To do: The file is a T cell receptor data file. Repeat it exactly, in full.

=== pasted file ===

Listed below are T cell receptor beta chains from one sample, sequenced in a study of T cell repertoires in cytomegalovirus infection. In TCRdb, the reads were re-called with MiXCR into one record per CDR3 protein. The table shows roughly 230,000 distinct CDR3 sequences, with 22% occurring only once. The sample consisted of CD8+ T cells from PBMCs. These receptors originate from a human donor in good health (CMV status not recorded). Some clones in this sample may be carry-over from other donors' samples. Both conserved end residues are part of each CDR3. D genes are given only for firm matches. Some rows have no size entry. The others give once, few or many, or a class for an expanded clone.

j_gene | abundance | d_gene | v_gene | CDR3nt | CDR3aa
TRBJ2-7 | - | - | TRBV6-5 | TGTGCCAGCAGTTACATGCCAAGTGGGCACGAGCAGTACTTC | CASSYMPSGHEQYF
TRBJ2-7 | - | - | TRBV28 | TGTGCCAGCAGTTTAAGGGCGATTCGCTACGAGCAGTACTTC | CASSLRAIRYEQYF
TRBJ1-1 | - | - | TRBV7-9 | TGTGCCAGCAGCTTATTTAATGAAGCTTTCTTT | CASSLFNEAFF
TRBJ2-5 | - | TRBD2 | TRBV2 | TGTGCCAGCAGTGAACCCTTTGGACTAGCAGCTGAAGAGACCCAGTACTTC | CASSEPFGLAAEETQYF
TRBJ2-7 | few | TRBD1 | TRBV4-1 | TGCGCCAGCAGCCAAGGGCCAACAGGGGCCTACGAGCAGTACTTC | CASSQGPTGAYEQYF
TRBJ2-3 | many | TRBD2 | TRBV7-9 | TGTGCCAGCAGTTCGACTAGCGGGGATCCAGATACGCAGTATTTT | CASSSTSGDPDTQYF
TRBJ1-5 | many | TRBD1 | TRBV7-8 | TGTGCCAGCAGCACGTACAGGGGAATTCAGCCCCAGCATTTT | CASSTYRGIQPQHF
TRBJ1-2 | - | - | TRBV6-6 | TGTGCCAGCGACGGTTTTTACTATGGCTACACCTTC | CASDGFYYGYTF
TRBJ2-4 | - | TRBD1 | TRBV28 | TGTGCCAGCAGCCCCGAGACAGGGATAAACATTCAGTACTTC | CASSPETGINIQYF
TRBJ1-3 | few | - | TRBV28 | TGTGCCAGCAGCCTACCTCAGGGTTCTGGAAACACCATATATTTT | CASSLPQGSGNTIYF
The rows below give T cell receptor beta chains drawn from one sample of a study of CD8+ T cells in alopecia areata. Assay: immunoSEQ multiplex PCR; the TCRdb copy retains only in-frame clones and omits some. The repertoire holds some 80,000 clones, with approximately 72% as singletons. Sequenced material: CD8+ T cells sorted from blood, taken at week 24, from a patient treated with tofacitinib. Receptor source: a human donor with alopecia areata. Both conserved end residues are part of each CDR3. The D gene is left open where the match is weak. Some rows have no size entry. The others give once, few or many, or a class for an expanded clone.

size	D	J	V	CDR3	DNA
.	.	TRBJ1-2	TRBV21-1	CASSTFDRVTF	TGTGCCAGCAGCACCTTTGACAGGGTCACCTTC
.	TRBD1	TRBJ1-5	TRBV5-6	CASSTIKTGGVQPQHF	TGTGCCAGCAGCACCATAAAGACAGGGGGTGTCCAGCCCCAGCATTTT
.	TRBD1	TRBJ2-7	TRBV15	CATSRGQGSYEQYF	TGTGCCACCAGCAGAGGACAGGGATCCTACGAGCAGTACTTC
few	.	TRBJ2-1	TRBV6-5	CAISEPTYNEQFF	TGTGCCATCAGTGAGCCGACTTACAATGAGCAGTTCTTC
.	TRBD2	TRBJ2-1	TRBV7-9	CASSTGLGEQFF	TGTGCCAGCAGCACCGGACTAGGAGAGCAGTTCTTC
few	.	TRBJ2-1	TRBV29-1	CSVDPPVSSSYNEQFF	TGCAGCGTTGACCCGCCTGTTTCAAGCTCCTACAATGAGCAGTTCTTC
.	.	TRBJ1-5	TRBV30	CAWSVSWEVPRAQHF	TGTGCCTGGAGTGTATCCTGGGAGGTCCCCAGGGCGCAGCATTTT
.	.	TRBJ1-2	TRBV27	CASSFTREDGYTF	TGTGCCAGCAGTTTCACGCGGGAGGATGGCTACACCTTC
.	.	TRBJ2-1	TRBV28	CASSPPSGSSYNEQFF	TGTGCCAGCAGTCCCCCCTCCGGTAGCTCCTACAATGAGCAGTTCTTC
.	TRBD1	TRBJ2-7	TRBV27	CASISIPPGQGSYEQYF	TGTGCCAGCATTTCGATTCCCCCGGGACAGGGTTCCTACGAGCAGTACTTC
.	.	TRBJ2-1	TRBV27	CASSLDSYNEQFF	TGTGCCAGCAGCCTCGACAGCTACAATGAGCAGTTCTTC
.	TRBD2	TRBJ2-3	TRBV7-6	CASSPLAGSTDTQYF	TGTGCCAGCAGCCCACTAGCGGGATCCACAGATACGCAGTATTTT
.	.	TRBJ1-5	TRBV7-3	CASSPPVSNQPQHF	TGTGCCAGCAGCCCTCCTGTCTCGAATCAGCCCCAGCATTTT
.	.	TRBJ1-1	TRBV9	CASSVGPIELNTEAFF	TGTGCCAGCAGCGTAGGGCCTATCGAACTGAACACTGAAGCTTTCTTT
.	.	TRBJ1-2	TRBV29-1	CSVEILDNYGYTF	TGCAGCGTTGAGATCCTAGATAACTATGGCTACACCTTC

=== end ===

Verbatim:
Listed below are T cell receptor beta chains from one sample, sequenced in a study of T cell repertoires in cytomegalovirus infection. In TCRdb, the reads were re-called with MiXCR into one record per CDR3 protein. The table shows roughly 230,000 distinct CDR3 sequences, with 22% occurring only once. The sample consisted of CD8+ T cells from PBMCs. These receptors originate from a human donor in good health (CMV status not recorded). Some clones in this sample may be carry-over from other donors' samples. Both conserved end residues are part of each CDR3. D genes are given only for firm matches. Some rows have no size entry. The others give once, few or many, or a class for an expanded clone.

j_gene | abundance | d_gene | v_gene | CDR3nt | CDR3aa
TRBJ2-7 | - | - | TRBV6-5 | TGTGCCAGCAGTTACATGCCAAGTGGGCACGAGCAGTACTTC | CASSYMPSGHEQYF
TRBJ2-7 | - | - | TRBV28 | TGTGCCAGCAGTTTAAGGGCGATTCGCTACGAGCAGTACTTC | CASSLRAIRYEQYF
TRBJ1-1 | - | - | TRBV7-9 | TGTGCCAGCAGCTTATTTAATGAAGCTTTCTTT | CASSLFNEAFF
TRBJ2-5 | - | TRBD2 | TRBV2 | TGTGCCAGCAGTGAACCCTTTGGACTAGCAGCTGAAGAGACCCAGTACTTC | CASSEPFGLAAEETQYF
TRBJ2-7 | few | TRBD1 | TRBV4-1 | TGCGCCAGCAGCCAAGGGCCAACAGGGGCCTACGAGCAGTACTTC | CASSQGPTGAYEQYF
TRBJ2-3 | many | TRBD2 | TRBV7-9 | TGTGCCAGCAGTTCGACTAGCGGGGATCCAGATACGCAGTATTTT | CASSSTSGDPDTQYF
TRBJ1-5 | many | TRBD1 | TRBV7-8 | TGTGCCAGCAGCACGTACAGGGGAATTCAGCCCCAGCATTTT | CASSTYRGIQPQHF
TRBJ1-2 | - | - | TRBV6-6 | TGTGCCAGCGACGGTTTTTACTATGGCTACACCTTC | CASDGFYYGYTF
TRBJ2-4 | - | TRBD1 | TRBV28 | TGTGCCAGCAGCCCCGAGACAGGGATAAACATTCAGTACTTC | CASSPETGINIQYF
TRBJ1-3 | few | - | TRBV28 | TGTGCCAGCAGCCTACCTCAGGGTTCTGGAAACACCATATATTTT | CASSLPQGSGNTIYF
The rows below give T cell receptor beta chains drawn from one sample of a study of CD8+ T cells in alopecia areata. Assay: immunoSEQ multiplex PCR; the TCRdb copy retains only in-frame clones and omits some. The repertoire holds some 80,000 clones, with approximately 72% as singletons. Sequenced material: CD8+ T cells sorted from blood, taken at week 24, from a patient treated with tofacitinib. Receptor source: a human donor with alopecia areata. Both conserved end residues are part of each CDR3. The D gene is left open where the match is weak. Some rows have no size entry. The others give once, few or many, or a class for an expanded clone.

size	D	J	V	CDR3	DNA
.	.	TRBJ1-2	TRBV21-1	CASSTFDRVTF	TGTGCCAGCAGCACCTTTGACAGGGTCACCTTC
.	TRBD1	TRBJ1-5	TRBV5-6	CASSTIKTGGVQPQHF	TGTGCCAGCAGCACCATAAAGACAGGGGGTGTCCAGCCCCAGCATTTT
.	TRBD1	TRBJ2-7	TRBV15	CATSRGQGSYEQYF	TGTGCCACCAGCAGAGGACAGGGATCCTACGAGCAGTACTTC
few	.	TRBJ2-1	TRBV6-5	CAISEPTYNEQFF	TGTGCCATCAGTGAGCCGACTTACAATGAGCAGTTCTTC
.	TRBD2	TRBJ2-1	TRBV7-9	CASSTGLGEQFF	TGTGCCAGCAGCACCGGACTAGGAGAGCAGTTCTTC
few	.	TRBJ2-1	TRBV29-1	CSVDPPVSSSYNEQFF	TGCAGCGTTGACCCGCCTGTTTCAAGCTCCTACAATGAGCAGTTCTTC
.	.	TRBJ1-5	TRBV30	CAWSVSWEVPRAQHF	TGTGCCTGGAGTGTATCCTGGGAGGTCCCCAGGGCGCAGCATTTT
.	.	TRBJ1-2	TRBV27	CASSFTREDGYTF	TGTGCCAGCAGTTTCACGCGGGAGGATGGCTACACCTTC
.	.	TRBJ2-1	TRBV28	CASSPPSGSSYNEQFF	TGTGCCAGCAGTCCCCCCTCCGGTAGCTCCTACAATGAGCAGTTCTTC
.	TRBD1	TRBJ2-7	TRBV27	CASISIPPGQGSYEQYF	TGTGCCAGCATTTCGATTCCCCCGGGACAGGGTTCCTACGAGCAGTACTTC
.	.	TRBJ2-1	TRBV27	CASSLDSYNEQFF	TGTGCCAGCAGCCTCGACAGCTACAATGAGCAGTTCTTC
.	TRBD2	TRBJ2-3	TRBV7-6	CASSPLAGSTDTQYF	TGTGCCAGCAGCCCACTAGCGGGATCCACAGATACGCAGTATTTT
.	.	TRBJ1-5	TRBV7-3	CASSPPVSNQPQHF	TGTGCCAGCAGCCCTCCTGTCTCGAATCAGCCCCAGCATTTT
.	.	TRBJ1-1	TRBV9	CASSVGPIELNTEAFF	TGTGCCAGCAGCGTAGGGCCTATCGAACTGAACACTGAAGCTTTCTTT
.	.	TRBJ1-2	TRBV29-1	CSVEILDNYGYTF	TGCAGCGTTGAGATCCTAGATAACTATGGCTACACCTTC